Determination of Td-LCI values, which represent the lowest estimate of the inflection point beyond which a response begins to increase significantly, has the most stringent data recommendations (e.g., three doses above and three doses below the estimated Td-LCI, see [Pottenger and Gollapudi,2010]). The BMD analysis, intended for datasets with three doses plus control, as is often seen with bioassays, is capable of analyzing datasets with more doses, but does not have the stringent requirements associated with Td analysis. Although both analyses can be influenced by high dose data, the Td value is more likely than the BMD value to be influenced by high-dose responses indicative of sub- or supra-linearity. Determination of BMDL10 values for genotoxic effects has the additional advantage that the POD metric can be readily compared to BMDL10 values calculated for other toxicological endpoints including carcinogenicity [Hernandez et al.,2011]. In addition, the ratio of BMDU10 to BMDL10 values provides information on the uncertainty surrounding the BMD estimate.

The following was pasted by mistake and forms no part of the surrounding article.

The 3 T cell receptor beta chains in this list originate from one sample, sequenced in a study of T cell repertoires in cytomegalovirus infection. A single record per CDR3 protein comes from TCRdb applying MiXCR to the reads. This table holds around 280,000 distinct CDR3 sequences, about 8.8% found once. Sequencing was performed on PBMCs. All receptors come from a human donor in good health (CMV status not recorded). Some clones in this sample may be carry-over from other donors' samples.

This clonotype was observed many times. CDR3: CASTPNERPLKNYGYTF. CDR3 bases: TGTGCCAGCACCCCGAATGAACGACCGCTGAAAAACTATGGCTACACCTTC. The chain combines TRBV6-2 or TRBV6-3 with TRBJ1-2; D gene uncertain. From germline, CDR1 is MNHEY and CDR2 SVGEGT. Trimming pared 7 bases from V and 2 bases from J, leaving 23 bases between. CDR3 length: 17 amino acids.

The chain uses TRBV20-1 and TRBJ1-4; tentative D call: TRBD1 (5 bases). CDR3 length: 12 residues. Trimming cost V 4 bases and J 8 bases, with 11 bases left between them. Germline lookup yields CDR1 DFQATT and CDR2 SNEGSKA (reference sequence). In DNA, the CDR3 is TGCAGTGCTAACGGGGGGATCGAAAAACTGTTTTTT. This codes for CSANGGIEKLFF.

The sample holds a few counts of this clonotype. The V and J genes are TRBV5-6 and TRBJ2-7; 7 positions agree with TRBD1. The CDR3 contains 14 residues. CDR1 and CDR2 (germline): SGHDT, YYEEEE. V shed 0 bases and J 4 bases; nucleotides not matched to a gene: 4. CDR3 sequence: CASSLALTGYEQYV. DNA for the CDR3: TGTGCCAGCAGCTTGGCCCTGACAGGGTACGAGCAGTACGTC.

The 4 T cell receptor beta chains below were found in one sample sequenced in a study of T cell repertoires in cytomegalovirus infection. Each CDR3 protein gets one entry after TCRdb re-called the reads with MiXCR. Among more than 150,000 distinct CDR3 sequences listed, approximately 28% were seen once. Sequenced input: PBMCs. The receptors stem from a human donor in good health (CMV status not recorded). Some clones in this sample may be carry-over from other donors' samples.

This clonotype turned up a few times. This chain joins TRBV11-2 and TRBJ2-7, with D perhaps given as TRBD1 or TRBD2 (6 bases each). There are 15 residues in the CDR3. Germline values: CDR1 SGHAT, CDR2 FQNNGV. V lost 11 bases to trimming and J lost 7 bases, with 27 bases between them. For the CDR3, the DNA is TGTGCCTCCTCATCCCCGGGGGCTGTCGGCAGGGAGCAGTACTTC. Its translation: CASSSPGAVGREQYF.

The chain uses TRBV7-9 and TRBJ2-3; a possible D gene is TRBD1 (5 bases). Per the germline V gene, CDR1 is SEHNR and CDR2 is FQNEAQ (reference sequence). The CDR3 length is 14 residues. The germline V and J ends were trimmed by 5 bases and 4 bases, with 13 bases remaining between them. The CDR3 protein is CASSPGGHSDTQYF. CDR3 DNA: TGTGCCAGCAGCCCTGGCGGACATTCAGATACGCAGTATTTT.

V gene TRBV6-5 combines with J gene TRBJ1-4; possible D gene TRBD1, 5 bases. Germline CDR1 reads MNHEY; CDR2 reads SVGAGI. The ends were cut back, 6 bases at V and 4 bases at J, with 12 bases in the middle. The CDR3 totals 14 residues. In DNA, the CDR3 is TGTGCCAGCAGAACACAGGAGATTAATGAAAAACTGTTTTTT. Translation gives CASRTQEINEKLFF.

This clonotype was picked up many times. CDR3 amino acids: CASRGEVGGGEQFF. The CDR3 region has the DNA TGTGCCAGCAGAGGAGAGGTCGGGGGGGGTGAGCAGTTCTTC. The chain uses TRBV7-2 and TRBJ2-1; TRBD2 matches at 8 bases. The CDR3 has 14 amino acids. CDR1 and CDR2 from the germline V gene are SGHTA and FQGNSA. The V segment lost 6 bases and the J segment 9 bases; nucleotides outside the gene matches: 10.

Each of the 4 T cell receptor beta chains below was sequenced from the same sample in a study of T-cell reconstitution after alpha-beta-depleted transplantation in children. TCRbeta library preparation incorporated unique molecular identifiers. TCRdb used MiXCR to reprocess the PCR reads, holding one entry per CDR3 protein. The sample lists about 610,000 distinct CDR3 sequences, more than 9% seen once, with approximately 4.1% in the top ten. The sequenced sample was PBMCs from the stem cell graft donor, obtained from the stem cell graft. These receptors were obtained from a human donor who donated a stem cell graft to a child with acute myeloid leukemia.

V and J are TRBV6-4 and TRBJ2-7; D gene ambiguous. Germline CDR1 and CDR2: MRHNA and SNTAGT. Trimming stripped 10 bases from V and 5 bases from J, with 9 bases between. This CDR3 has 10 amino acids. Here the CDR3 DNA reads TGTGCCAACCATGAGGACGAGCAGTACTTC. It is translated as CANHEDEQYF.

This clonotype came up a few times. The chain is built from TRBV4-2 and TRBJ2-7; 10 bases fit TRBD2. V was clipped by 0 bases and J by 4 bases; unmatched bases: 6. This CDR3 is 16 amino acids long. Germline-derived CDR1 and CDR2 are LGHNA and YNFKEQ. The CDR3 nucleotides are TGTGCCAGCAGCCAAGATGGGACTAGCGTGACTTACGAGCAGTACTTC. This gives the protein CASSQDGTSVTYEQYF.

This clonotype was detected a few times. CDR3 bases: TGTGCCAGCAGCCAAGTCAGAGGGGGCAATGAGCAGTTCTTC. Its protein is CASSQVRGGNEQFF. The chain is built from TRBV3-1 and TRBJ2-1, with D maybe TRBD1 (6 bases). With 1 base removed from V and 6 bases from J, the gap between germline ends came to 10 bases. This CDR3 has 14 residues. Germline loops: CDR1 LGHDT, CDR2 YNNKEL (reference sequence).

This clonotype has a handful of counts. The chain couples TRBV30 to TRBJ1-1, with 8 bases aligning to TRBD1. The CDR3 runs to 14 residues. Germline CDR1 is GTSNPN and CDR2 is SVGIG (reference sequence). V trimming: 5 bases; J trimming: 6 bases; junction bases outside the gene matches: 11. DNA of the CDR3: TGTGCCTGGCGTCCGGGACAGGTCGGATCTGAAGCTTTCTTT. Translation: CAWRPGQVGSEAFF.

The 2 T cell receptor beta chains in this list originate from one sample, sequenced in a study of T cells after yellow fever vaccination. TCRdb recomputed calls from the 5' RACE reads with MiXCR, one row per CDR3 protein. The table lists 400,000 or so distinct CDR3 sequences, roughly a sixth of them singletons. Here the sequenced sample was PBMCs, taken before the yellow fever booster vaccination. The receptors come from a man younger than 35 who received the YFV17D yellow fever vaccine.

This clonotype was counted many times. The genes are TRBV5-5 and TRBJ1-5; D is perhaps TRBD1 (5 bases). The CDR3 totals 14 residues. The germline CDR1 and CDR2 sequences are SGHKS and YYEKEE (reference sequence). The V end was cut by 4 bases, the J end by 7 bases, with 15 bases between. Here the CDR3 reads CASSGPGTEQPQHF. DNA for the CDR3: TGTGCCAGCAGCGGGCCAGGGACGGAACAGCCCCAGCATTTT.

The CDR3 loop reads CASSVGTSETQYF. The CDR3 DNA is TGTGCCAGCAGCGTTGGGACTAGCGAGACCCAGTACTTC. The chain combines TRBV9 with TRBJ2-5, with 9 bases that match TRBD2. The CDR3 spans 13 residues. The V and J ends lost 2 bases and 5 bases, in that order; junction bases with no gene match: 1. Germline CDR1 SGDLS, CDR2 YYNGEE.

The three approaches examined in this work (i.e., NOGEL, Td-LCI, and BMD) demonstrate the utility of using quantitative methods to describe the nature of the dose–response curves for the induction of micronuclei and gene mutations after exposure to MMS and EMS in vitro and in vivo, and moreover, derive statistically defensible POD metrics. The analyses suggest that the different POD metrics determined for these chemicals are within the same order of magnitude, with more variability observed for the in vivo assays. Although the magnitudes of the metrics investigated are similar, the different quantitative approaches employed are complementary because they each have advantages and limitations. For example, BMDL can be used with a limited number of doses, although it is preferable that more dose levels are available, whereas Td-LCI determination requires a large number of doses below and above the threshold effect level. The data-rich studies available in the G4 database are currently being employed to determine the required numbers of doses above and/or below the point of departure for effective determination of Td-LCI. As noted, the BMDL and Td-LCI approaches have the distinct advantage, relative to the experimental design-limited NOGEL approach, of taking into account the variability in the data, and allowing the calculation of confidence intervals.